The U.S. Food and Drug Administration has given Teva Pharmaceutical Industries Ltd.'s (TEVA) a shot in the arm.

Teva's American depositary receipts shot up on Thursday, Aug. 16, after the FDA approved a generic version of Mylan NV's (MYL) EpiPen auto-injector for treating allergic reactions. Teva's ADRs finished the trading session at $24.11, up 7.3%.

The FDA will allow Teva Pharmaceuticals USA to sell its generic epinephrine auto-injector in 0.3 mg and 0.15 mg strengths.

"This represents the first true generic version of EpiPen approved by the agency, as Mylan markets its own authorized generic and Amneal's epinephrine autoinjector is a BX rated version," Leerink Partners LLC analyst Ami Fadia wrote in a note. The BX rating for Amneal Pharmaceuticals Inc.'s (AMRX) version means that data reviewed by the FDA were not enough to determine therapeutic equivalence.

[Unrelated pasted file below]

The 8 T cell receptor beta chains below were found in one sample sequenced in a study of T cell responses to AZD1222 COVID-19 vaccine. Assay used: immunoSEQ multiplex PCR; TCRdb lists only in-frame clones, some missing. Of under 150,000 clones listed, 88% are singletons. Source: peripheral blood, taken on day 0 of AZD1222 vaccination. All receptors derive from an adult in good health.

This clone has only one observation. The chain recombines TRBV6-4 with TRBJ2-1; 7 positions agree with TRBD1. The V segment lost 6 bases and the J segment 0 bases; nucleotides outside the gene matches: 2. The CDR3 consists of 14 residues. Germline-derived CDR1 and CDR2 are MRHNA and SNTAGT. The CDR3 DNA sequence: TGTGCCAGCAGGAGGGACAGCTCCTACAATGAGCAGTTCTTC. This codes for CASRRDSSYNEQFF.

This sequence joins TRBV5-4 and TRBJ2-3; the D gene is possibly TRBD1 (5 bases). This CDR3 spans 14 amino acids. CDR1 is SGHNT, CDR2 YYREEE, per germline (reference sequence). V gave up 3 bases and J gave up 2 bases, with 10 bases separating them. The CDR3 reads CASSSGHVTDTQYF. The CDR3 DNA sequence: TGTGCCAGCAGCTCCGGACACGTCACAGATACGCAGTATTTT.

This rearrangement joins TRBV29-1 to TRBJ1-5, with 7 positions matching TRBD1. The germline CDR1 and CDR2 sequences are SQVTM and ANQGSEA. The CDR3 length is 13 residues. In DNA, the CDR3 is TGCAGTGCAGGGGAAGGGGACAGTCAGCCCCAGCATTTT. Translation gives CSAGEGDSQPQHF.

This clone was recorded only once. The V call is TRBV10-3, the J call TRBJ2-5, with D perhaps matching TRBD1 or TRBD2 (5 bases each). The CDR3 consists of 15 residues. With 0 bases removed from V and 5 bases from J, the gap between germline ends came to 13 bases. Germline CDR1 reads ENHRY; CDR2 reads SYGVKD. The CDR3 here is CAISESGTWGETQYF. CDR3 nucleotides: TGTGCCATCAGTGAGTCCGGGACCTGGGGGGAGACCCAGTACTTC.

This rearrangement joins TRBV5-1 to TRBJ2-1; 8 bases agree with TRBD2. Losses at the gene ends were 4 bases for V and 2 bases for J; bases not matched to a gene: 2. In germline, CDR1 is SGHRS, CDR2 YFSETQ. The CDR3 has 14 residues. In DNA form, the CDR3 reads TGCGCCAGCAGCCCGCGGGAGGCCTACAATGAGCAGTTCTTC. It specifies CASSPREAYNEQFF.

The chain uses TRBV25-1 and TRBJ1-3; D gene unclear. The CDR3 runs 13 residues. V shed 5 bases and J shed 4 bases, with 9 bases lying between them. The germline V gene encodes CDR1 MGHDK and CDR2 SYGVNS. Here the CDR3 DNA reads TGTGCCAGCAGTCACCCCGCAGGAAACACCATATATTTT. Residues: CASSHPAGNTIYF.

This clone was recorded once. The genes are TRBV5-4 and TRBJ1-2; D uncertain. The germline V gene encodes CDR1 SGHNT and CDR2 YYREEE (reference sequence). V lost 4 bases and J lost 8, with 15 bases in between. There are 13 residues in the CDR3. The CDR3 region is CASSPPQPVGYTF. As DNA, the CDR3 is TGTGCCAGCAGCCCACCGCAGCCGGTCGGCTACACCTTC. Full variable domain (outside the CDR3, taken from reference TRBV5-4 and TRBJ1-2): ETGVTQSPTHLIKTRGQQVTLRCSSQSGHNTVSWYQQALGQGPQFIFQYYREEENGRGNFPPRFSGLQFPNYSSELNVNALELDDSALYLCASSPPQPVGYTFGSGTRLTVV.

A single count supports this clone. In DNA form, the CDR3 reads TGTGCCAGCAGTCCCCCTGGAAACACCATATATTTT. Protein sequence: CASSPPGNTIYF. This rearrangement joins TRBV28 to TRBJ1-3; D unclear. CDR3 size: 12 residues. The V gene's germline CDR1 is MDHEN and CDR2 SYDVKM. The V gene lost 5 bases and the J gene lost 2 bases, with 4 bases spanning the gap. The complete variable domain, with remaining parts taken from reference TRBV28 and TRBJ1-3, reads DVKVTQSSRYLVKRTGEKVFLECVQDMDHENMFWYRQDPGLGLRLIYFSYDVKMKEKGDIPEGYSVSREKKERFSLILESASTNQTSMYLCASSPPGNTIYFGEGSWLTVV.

Shares of Mylan on Thursday closed at $37.85, up 0.08%. Amneal's sharesfell 1.4% to $21.63.

The near-term competitive landscape is "certainly favorable for Teva, as both Mylan and Amneal have experienced inconsistent supply on their products throughout the year," Fadia wrote.

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